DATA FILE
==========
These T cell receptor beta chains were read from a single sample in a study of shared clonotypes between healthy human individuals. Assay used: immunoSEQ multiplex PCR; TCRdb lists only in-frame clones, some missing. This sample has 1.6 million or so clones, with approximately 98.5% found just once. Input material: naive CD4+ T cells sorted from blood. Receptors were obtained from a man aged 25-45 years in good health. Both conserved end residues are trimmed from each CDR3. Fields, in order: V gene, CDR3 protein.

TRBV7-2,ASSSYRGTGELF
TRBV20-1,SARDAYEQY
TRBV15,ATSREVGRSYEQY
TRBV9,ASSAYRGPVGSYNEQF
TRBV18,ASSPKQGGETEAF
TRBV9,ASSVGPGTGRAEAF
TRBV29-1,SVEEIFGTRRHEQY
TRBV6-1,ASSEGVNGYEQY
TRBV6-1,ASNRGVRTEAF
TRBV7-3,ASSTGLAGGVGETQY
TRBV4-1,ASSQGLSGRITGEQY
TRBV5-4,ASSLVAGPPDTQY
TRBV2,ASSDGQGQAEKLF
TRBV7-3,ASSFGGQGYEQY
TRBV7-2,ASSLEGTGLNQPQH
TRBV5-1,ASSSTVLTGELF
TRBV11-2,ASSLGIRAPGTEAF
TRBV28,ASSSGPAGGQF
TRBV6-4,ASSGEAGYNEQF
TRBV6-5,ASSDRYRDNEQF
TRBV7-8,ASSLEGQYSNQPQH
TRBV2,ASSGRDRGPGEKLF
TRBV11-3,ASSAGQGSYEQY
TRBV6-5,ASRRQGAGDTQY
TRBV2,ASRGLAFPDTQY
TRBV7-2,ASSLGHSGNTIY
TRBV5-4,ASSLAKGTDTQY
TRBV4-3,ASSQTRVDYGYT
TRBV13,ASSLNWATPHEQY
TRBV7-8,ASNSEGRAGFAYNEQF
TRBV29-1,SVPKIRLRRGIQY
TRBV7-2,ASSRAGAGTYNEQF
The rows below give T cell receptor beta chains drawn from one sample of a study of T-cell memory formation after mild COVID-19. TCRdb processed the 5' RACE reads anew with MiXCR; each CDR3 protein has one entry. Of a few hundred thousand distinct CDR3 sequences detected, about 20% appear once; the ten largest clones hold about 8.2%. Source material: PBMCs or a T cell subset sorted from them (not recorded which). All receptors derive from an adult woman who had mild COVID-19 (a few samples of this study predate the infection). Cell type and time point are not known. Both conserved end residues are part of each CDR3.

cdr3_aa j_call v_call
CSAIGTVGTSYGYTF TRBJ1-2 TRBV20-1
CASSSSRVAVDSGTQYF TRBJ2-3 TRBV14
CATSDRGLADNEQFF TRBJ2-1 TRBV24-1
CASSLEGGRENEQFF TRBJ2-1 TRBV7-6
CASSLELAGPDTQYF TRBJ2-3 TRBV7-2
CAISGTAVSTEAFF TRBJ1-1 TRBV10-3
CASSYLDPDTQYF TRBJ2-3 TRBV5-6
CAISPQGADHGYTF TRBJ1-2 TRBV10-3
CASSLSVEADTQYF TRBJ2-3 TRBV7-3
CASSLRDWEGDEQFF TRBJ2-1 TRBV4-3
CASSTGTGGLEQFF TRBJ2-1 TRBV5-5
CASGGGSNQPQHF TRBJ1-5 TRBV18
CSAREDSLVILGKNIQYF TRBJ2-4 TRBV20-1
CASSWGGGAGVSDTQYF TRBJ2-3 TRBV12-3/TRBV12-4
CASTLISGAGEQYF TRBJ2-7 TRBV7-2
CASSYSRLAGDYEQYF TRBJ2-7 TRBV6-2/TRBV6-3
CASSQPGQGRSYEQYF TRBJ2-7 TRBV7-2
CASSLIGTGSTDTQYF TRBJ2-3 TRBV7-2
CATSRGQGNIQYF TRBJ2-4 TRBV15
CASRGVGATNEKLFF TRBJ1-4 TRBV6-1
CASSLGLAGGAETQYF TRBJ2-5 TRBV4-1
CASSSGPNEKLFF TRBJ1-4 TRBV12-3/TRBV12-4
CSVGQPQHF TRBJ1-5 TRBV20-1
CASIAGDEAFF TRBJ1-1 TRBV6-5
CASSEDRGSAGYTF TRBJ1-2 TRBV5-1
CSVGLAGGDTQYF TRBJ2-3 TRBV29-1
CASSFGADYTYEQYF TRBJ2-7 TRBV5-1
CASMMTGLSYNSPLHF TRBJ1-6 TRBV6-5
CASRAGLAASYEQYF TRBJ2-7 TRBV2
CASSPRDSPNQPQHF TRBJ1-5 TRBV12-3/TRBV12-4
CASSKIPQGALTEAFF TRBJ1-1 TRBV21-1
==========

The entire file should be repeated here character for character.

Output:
These T cell receptor beta chains were read from a single sample in a study of shared clonotypes between healthy human individuals. Assay used: immunoSEQ multiplex PCR; TCRdb lists only in-frame clones, some missing. This sample has 1.6 million or so clones, with approximately 98.5% found just once. Input material: naive CD4+ T cells sorted from blood. Receptors were obtained from a man aged 25-45 years in good health. Both conserved end residues are trimmed from each CDR3. Fields, in order: V gene, CDR3 protein.

TRBV7-2,ASSSYRGTGELF
TRBV20-1,SARDAYEQY
TRBV15,ATSREVGRSYEQY
TRBV9,ASSAYRGPVGSYNEQF
TRBV18,ASSPKQGGETEAF
TRBV9,ASSVGPGTGRAEAF
TRBV29-1,SVEEIFGTRRHEQY
TRBV6-1,ASSEGVNGYEQY
TRBV6-1,ASNRGVRTEAF
TRBV7-3,ASSTGLAGGVGETQY
TRBV4-1,ASSQGLSGRITGEQY
TRBV5-4,ASSLVAGPPDTQY
TRBV2,ASSDGQGQAEKLF
TRBV7-3,ASSFGGQGYEQY
TRBV7-2,ASSLEGTGLNQPQH
TRBV5-1,ASSSTVLTGELF
TRBV11-2,ASSLGIRAPGTEAF
TRBV28,ASSSGPAGGQF
TRBV6-4,ASSGEAGYNEQF
TRBV6-5,ASSDRYRDNEQF
TRBV7-8,ASSLEGQYSNQPQH
TRBV2,ASSGRDRGPGEKLF
TRBV11-3,ASSAGQGSYEQY
TRBV6-5,ASRRQGAGDTQY
TRBV2,ASRGLAFPDTQY
TRBV7-2,ASSLGHSGNTIY
TRBV5-4,ASSLAKGTDTQY
TRBV4-3,ASSQTRVDYGYT
TRBV13,ASSLNWATPHEQY
TRBV7-8,ASNSEGRAGFAYNEQF
TRBV29-1,SVPKIRLRRGIQY
TRBV7-2,ASSRAGAGTYNEQF
The rows below give T cell receptor beta chains drawn from one sample of a study of T-cell memory formation after mild COVID-19. TCRdb processed the 5' RACE reads anew with MiXCR; each CDR3 protein has one entry. Of a few hundred thousand distinct CDR3 sequences detected, about 20% appear once; the ten largest clones hold about 8.2%. Source material: PBMCs or a T cell subset sorted from them (not recorded which). All receptors derive from an adult woman who had mild COVID-19 (a few samples of this study predate the infection). Cell type and time point are not known. Both conserved end residues are part of each CDR3.

cdr3_aa j_call v_call
CSAIGTVGTSYGYTF TRBJ1-2 TRBV20-1
CASSSSRVAVDSGTQYF TRBJ2-3 TRBV14
CATSDRGLADNEQFF TRBJ2-1 TRBV24-1
CASSLEGGRENEQFF TRBJ2-1 TRBV7-6
CASSLELAGPDTQYF TRBJ2-3 TRBV7-2
CAISGTAVSTEAFF TRBJ1-1 TRBV10-3
CASSYLDPDTQYF TRBJ2-3 TRBV5-6
CAISPQGADHGYTF TRBJ1-2 TRBV10-3
CASSLSVEADTQYF TRBJ2-3 TRBV7-3
CASSLRDWEGDEQFF TRBJ2-1 TRBV4-3
CASSTGTGGLEQFF TRBJ2-1 TRBV5-5
CASGGGSNQPQHF TRBJ1-5 TRBV18
CSAREDSLVILGKNIQYF TRBJ2-4 TRBV20-1
CASSWGGGAGVSDTQYF TRBJ2-3 TRBV12-3/TRBV12-4
CASTLISGAGEQYF TRBJ2-7 TRBV7-2
CASSYSRLAGDYEQYF TRBJ2-7 TRBV6-2/TRBV6-3
CASSQPGQGRSYEQYF TRBJ2-7 TRBV7-2
CASSLIGTGSTDTQYF TRBJ2-3 TRBV7-2
CATSRGQGNIQYF TRBJ2-4 TRBV15
CASRGVGATNEKLFF TRBJ1-4 TRBV6-1
CASSLGLAGGAETQYF TRBJ2-5 TRBV4-1
CASSSGPNEKLFF TRBJ1-4 TRBV12-3/TRBV12-4
CSVGQPQHF TRBJ1-5 TRBV20-1
CASIAGDEAFF TRBJ1-1 TRBV6-5
CASSEDRGSAGYTF TRBJ1-2 TRBV5-1
CSVGLAGGDTQYF TRBJ2-3 TRBV29-1
CASSFGADYTYEQYF TRBJ2-7 TRBV5-1
CASMMTGLSYNSPLHF TRBJ1-6 TRBV6-5
CASRAGLAASYEQYF TRBJ2-7 TRBV2
CASSPRDSPNQPQHF TRBJ1-5 TRBV12-3/TRBV12-4
CASSKIPQGALTEAFF TRBJ1-1 TRBV21-1